Deep learning starts with training, in which the AI analyzes data in which the “right answers” have been labeled by humans. This allows it to extract features from the data that humans might not have recognized but which allow it to predict the correct answers. Next the AI is tested on data without the right answers labeled, to ensure it’s still getting the answers right.
“It takes several months to obtain high-resolution simulations without subgrid scale modeling. Shawn’s idea was, ‘Forget about that, can we solve this problem with AI? Can we capture the physics of magnetohydrodynamics turbulence through data-driven AI modeling?’ … We had no idea whether we would be able to capture these complex physics … But the answer was, ‘Yes!'” says Eliu Huerta, NCSA.
Rosofsky designed his deep-learning AI to progress in steps. This allowed him to verify the results at each step and understand how the AI was obtaining its predictions. This is important in deep learning computation, which otherwise could produce a result that researchers might not fully understand and so can’t fully trust.
Rosofsky used the XSEDE-allocated Stampede2 supercomputer at the Texas Advanced Computing Center (TACC) to produce the data that is used to train, validate and test his neural network models. For the training and testing phases of the project, Bridges’ NVIDIA Tesla P100 GPUs, the most advanced available at the time, were ideally suited to the computations. Using Bridges, he was able to obtain a correction factor for the lower resolution simulations much more accurately than with the alternatives. The ability of AI to accurately compute subgrid scale effects with low resolution grids should allow the scientists to perform a large simulation in months rather than years. The NCSA team reported their results in the journal Physical Review D in April 2020.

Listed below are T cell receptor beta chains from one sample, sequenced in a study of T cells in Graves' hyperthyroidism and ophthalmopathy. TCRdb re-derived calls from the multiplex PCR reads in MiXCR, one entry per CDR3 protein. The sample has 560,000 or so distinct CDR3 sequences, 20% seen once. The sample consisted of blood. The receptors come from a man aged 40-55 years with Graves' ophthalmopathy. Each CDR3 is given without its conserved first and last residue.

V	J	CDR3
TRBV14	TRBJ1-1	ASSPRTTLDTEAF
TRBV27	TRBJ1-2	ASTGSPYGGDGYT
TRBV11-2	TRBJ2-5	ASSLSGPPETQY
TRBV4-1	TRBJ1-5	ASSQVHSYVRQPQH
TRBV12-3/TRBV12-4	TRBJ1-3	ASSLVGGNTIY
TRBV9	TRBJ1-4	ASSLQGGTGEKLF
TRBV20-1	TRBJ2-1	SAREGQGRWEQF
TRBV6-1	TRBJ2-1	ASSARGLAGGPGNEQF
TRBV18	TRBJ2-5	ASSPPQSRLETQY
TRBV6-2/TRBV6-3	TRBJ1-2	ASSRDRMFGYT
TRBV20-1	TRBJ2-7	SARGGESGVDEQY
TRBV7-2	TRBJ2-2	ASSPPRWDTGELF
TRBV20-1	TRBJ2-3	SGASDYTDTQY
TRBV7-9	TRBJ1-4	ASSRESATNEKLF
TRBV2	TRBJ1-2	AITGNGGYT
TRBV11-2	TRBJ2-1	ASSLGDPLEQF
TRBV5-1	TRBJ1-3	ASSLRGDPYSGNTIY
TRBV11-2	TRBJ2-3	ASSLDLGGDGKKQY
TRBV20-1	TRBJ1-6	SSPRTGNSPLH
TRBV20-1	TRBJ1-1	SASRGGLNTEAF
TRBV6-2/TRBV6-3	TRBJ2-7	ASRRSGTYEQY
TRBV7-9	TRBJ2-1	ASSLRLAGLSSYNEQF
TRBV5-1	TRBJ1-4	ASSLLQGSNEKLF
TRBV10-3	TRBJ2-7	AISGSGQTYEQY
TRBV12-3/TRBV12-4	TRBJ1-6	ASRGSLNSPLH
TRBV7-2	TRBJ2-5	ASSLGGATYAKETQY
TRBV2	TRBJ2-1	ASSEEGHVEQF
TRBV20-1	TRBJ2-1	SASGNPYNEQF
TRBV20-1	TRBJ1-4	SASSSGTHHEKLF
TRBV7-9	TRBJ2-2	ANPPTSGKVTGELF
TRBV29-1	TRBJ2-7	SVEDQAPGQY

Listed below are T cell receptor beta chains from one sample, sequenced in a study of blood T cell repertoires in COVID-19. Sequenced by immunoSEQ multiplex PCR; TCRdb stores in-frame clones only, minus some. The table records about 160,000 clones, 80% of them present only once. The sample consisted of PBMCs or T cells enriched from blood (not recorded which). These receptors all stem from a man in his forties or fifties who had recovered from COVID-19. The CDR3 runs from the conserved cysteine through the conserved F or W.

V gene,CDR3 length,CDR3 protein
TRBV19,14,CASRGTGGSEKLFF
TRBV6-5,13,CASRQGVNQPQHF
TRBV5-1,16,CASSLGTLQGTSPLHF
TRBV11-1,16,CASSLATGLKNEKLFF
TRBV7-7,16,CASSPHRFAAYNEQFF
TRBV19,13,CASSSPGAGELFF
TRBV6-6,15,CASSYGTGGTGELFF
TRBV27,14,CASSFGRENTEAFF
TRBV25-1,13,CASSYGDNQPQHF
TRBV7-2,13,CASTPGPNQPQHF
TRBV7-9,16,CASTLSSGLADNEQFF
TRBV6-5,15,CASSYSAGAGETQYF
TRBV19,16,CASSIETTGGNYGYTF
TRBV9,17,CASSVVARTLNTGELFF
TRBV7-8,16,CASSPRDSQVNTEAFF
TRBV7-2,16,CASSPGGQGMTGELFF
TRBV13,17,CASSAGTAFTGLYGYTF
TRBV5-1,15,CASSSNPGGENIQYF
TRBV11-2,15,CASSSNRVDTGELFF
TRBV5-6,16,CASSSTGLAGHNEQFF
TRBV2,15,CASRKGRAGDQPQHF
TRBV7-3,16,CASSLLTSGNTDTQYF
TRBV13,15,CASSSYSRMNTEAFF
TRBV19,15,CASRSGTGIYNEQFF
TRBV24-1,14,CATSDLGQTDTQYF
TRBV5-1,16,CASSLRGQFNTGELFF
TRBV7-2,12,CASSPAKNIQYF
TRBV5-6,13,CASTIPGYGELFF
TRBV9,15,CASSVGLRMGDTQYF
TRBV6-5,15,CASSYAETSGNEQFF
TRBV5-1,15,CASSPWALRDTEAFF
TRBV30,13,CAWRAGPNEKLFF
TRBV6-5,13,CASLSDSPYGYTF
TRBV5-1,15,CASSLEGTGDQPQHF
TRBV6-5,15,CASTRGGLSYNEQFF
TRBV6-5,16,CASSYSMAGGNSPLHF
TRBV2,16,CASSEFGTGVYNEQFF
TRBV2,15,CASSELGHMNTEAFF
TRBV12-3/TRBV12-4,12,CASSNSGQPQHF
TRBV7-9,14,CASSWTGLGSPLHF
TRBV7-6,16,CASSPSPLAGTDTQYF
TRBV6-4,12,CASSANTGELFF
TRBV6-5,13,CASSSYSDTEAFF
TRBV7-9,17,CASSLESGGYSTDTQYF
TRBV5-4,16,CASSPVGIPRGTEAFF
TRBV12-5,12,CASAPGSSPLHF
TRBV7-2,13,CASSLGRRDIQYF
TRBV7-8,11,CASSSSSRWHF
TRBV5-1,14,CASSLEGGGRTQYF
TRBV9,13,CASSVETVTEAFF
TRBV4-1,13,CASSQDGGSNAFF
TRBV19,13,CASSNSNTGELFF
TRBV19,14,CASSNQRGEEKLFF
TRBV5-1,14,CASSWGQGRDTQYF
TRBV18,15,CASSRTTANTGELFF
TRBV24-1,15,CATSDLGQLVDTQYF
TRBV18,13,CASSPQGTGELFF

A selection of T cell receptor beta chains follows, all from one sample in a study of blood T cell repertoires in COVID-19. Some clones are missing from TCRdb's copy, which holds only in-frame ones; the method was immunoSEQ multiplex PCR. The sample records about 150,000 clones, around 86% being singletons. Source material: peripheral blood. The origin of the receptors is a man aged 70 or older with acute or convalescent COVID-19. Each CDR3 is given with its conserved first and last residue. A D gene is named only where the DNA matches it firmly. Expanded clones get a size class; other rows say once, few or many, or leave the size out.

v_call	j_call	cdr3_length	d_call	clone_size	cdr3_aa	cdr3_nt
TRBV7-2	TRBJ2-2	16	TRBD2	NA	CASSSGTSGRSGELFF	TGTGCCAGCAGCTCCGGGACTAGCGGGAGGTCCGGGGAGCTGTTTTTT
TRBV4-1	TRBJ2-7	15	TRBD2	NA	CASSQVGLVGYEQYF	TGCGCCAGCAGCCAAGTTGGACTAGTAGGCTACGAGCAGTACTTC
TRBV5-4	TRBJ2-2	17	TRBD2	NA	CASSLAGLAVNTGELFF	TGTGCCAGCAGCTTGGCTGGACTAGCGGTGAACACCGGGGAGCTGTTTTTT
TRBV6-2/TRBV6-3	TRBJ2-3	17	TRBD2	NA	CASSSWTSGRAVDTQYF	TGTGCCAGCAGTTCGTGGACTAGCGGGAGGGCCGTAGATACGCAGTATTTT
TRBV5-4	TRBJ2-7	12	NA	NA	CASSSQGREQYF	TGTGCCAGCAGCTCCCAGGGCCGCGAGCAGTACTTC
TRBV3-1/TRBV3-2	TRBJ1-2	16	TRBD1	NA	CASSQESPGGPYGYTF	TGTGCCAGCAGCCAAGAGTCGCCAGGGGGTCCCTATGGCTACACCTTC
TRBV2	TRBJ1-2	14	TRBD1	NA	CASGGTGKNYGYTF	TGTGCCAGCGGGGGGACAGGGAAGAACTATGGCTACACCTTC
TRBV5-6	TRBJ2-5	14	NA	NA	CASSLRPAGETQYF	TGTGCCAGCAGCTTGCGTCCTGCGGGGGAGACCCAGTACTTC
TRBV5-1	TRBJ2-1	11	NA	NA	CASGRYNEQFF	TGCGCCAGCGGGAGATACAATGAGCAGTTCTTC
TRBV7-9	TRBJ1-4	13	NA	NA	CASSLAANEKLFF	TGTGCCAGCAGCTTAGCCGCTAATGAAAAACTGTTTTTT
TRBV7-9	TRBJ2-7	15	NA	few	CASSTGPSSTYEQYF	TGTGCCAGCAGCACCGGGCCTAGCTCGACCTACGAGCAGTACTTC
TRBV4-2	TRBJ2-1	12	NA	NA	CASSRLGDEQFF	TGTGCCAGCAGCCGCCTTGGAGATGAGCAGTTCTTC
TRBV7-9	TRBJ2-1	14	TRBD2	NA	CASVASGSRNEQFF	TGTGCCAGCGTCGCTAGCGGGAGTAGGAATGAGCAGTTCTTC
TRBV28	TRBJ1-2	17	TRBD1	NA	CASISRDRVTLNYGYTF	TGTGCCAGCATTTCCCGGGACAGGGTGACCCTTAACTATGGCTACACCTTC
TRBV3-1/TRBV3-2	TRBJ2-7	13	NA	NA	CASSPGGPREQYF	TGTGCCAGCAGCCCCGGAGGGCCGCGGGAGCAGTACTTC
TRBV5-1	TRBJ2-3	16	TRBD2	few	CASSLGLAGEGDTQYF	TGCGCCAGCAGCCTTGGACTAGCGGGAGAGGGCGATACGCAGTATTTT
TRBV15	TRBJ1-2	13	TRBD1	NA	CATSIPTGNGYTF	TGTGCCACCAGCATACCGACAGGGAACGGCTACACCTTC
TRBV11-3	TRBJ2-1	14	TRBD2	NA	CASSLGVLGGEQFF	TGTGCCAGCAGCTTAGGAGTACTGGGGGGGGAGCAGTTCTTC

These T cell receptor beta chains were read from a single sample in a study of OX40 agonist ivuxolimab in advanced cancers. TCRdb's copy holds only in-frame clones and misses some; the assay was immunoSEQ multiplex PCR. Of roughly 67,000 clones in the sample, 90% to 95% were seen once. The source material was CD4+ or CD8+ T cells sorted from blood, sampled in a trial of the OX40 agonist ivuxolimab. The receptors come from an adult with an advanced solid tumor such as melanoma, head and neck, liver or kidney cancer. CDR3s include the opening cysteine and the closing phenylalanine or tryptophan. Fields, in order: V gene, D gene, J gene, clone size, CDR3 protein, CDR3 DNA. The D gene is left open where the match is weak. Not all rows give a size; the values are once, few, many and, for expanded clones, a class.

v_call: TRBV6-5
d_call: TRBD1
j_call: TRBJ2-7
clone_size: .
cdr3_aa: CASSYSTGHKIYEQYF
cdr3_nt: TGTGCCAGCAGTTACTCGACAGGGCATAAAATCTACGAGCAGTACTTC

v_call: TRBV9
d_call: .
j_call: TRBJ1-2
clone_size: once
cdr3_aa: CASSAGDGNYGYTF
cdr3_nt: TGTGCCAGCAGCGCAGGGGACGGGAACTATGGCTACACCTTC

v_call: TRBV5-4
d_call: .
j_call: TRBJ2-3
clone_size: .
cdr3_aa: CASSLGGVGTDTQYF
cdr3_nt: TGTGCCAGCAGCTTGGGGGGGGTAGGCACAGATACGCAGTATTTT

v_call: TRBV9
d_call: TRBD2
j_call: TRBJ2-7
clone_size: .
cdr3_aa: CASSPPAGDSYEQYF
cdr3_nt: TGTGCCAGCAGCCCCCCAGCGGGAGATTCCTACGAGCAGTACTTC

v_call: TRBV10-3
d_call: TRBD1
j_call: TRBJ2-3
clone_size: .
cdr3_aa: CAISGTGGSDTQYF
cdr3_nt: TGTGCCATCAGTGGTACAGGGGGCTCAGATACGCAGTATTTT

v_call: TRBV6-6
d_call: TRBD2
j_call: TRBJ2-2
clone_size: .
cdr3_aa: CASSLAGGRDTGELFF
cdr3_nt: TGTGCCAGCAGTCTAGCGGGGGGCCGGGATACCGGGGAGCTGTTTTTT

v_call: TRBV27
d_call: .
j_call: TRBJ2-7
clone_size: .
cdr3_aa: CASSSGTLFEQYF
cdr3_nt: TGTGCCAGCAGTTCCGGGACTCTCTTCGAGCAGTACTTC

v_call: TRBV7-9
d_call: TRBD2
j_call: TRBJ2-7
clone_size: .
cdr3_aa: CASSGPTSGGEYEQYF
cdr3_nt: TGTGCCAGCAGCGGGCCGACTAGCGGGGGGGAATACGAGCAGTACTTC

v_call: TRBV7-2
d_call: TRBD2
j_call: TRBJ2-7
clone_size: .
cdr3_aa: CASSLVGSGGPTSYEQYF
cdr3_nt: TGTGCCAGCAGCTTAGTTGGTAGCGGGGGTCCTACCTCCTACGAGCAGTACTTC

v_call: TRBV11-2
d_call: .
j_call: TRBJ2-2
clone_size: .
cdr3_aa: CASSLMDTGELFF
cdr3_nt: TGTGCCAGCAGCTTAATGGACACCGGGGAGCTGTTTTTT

“What we’re doing here is not just pushing the boundaries of AI. We’re providing a way for other users to optimally utilize their resources,” says Eliu Huerta, NCSA.
The AI computations on Bridges showed that the method would work better and faster than gradient models. They also present a roadmap for other researchers to use AI to speed other massive computations.
Future work by the group may include the even more advanced V100 GPU nodes of the XSEDE-allocated Bridges-AI system at PSC, or the upcoming Bridges-2 platform. Their next step will be to incorporate the AI’s correction factors into large-scale simulations of neutron-star mergers and further assess the accuracy of the AI and of the quicker simulations. Their hope is that the new simulations will demonstrate details in neutron-star mergers that can be identified in gravitational wave detectors. These could allow observatories to detect more events, as well as explain more about how these massive and strange cosmic events unfold.
You can read the NCSA team’s paper here.
The National Center for Supercomputing Applications (NCSA) at the University of Illinois at Urbana-Champaign provides supercomputing and advanced digital resources for the nation’s science enterprise. At NCSA, University of Illinois faculty, staff, students, and collaborators from around the globe use advanced digital resources to address research grand challenges for the benefit of science and society. NCSA has been advancing one third of the Fortune 50 for more than 30 years by bringing industry, researchers, and students together to solve grand challenges at rapid speed and scale.
Source: National Center for Supercomputing Applications